Sealed Chimney and Attic Insulation

Seal your chimney and add attic insulation. Sealed chimney and attic insulation is another prior energy-saving tip, so in the summer, make sure to close your chimney damper and that it is fully sealed off. Over time, heating and cooling can warp a chimney damper and affect how well it seals. If your damper is leaking, hire a professional to replace it or try an inflatable chimney balloon. When inflated, chimney balloons form a tight seal within your flue.
A good chunk of hot and cold air escapes through your home’s roof. You can stop it by adding insulation in your attic space. If your current insulation doesn’t meet the required R-value, consider adding more layers of batting type insulation. Or if you have loose-filled cellulose or fiberglass always be sure to hire a professional to get expert advice before doing the work.

sealed chimneys

Installing Dehumidifier

Your central air unit cools your home by removing moisture. It takes less energy to cool your home with the right humidity levels. If your home is too humid, your cooling system will struggle to cool down the air and your rooms will feel stuffy and uncomfortable. Installing dehumidifier to your system will keep the relative humidity in your home between 30 percent and 45 percent.

Also instead of heating your home with large energy-using appliances, take advantage of the summer months to use the outdoors. Use the BBQ to cook instead of the oven or stove. Use wind power and a clothesline to dry your clothes. Turn off indoor lighting and open the drapes to brighten up your home with indirect sunlight.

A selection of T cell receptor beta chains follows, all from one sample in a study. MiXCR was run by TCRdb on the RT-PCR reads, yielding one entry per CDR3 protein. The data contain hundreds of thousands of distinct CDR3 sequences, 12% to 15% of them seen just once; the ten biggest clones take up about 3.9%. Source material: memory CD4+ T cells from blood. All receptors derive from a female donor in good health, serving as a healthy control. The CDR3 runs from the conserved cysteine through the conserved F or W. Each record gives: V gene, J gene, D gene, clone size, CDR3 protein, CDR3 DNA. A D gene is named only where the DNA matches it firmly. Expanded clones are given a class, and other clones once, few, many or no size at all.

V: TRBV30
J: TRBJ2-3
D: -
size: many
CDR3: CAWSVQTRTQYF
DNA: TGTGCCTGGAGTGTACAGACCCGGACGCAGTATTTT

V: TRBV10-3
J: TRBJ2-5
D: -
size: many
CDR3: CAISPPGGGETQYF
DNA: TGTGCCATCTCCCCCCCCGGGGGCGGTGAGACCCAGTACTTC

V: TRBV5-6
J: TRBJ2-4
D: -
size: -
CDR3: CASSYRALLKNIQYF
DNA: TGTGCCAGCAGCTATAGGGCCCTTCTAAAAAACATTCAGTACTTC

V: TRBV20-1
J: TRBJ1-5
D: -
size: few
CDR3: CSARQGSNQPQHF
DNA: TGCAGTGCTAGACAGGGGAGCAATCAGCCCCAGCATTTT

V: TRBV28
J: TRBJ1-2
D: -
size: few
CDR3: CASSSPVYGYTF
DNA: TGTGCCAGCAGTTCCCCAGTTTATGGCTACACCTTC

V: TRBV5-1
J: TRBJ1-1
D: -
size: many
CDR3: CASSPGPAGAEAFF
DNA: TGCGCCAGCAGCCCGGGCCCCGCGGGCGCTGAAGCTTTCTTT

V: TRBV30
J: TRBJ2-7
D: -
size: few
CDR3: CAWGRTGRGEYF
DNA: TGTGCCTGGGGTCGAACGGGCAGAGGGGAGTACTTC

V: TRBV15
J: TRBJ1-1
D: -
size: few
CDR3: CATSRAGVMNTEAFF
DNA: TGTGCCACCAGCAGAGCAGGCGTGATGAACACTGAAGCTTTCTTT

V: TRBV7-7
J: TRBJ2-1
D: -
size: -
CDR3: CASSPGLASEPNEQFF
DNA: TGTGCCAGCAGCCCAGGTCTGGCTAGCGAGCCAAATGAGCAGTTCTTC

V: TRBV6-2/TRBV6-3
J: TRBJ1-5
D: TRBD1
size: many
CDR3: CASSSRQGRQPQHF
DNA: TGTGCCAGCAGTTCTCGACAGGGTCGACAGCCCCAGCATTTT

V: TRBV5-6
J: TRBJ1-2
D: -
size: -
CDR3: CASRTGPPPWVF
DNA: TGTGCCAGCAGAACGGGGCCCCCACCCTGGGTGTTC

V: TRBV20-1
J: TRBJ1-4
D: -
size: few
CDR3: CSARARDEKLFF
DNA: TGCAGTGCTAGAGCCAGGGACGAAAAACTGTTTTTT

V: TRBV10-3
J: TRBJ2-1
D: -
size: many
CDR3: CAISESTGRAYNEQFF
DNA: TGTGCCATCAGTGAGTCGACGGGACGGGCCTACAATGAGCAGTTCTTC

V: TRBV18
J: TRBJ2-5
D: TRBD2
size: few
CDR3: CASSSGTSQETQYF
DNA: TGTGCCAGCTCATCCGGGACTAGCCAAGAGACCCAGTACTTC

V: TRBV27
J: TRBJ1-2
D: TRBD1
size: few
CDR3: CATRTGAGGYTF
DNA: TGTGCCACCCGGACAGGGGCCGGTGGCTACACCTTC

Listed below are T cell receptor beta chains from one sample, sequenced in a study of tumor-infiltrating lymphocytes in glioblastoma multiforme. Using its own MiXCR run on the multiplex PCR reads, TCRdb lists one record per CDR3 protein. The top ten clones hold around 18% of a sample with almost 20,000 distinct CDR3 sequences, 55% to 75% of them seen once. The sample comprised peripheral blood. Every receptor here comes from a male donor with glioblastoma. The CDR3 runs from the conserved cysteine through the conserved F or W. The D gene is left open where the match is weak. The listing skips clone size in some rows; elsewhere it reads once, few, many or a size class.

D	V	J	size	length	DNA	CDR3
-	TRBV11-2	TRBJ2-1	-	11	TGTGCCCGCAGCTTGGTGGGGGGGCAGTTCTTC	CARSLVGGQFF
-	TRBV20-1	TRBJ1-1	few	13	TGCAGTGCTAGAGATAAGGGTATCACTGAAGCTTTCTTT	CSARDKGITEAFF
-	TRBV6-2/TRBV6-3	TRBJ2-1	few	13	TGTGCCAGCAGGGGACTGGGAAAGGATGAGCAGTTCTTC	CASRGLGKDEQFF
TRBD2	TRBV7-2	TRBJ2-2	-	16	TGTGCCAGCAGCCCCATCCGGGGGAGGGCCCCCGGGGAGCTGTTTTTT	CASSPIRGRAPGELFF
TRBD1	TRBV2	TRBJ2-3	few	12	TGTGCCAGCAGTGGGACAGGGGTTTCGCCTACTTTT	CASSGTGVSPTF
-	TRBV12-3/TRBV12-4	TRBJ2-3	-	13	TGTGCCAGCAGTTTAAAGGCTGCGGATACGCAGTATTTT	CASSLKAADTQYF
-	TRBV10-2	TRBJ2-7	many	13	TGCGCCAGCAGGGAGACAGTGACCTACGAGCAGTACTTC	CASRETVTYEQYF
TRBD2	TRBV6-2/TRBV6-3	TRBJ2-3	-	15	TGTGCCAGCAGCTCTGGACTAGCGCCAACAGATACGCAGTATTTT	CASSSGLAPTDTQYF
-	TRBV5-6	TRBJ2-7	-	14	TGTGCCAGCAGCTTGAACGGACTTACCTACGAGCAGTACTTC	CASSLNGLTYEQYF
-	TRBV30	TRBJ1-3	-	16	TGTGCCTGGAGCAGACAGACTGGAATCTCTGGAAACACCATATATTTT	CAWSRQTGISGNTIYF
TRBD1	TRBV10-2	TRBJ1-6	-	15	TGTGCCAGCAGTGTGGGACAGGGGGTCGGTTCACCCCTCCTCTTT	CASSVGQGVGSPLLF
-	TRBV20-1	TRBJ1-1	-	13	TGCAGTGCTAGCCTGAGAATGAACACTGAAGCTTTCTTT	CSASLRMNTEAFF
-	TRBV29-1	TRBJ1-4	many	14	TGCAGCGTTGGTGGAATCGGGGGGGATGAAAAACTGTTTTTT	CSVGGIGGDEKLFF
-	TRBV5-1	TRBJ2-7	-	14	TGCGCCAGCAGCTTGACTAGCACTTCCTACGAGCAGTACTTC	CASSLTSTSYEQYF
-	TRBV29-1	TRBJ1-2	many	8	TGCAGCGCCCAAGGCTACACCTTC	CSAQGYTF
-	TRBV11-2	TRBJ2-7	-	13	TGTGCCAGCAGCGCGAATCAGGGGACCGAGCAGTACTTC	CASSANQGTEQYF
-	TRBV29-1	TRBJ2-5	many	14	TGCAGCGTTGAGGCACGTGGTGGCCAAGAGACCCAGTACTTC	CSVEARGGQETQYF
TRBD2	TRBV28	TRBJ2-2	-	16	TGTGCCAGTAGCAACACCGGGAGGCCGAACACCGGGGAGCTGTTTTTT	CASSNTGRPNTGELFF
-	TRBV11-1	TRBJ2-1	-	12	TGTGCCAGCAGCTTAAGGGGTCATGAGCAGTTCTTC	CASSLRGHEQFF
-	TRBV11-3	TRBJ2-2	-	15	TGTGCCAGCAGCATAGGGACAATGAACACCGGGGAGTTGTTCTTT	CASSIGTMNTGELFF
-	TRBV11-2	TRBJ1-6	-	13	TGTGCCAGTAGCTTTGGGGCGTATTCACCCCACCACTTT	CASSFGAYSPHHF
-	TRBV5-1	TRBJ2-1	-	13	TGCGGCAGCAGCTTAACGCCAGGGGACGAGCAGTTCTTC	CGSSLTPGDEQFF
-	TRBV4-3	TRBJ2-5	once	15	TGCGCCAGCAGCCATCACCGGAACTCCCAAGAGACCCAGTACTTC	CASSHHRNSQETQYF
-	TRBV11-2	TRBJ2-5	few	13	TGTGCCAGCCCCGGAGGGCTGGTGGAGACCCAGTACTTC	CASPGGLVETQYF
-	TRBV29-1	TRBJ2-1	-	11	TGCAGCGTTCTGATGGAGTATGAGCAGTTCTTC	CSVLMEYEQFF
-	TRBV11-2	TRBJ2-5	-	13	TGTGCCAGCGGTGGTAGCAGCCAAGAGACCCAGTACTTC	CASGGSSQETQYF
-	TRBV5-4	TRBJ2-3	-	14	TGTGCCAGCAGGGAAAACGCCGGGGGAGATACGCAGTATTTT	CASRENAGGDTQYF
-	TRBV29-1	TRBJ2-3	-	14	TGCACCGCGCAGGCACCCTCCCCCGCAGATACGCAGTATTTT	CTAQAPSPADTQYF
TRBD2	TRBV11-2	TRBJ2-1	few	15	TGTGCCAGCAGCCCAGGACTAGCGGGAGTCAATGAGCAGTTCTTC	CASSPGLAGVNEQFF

Managing Electronics

Smartphones, laptops, game consoles, and chargers each use small amounts of electricity that together adds up to major electricity costs. Take advantage of “sleep” modes for your computer and TV. And turn these devices off when not in use. Set your TV’s display brightness to automatically adjust to the room’s brightness. Unplug charging electronics like your smartphone once fully charged because they can still use electricity even at full charge. Add motion sensors to exterior lights as long as your porch light and other exterior lights are all high energy users because they’re often left on for long periods. Install motion sensor lighting so they only work when needed and use high-efficiency compact fluorescent light bulbs or LEDs instead of incandescent ones.

Good Ventilation

You can save on heating and cooling costs by ensuring good ventilation throughout your home. During the summer months, proper ventilation moves hot air out of your attic, cooling your home. In the winter, proper ventilation keeps warm moist air from forming condensation and lowering the effectiveness of your insulation. Check with a professional to see if you have enough attic ventilation.

Newer HVAC systems are more efficient and can save you money because they cost less to operate. If your system is more than 17 years old, look into getting a newer, more efficient furnace or air conditioning unit. Ask about cold-climate, air-source heat pumps designed for spaces in your home that are hard to heat and cool.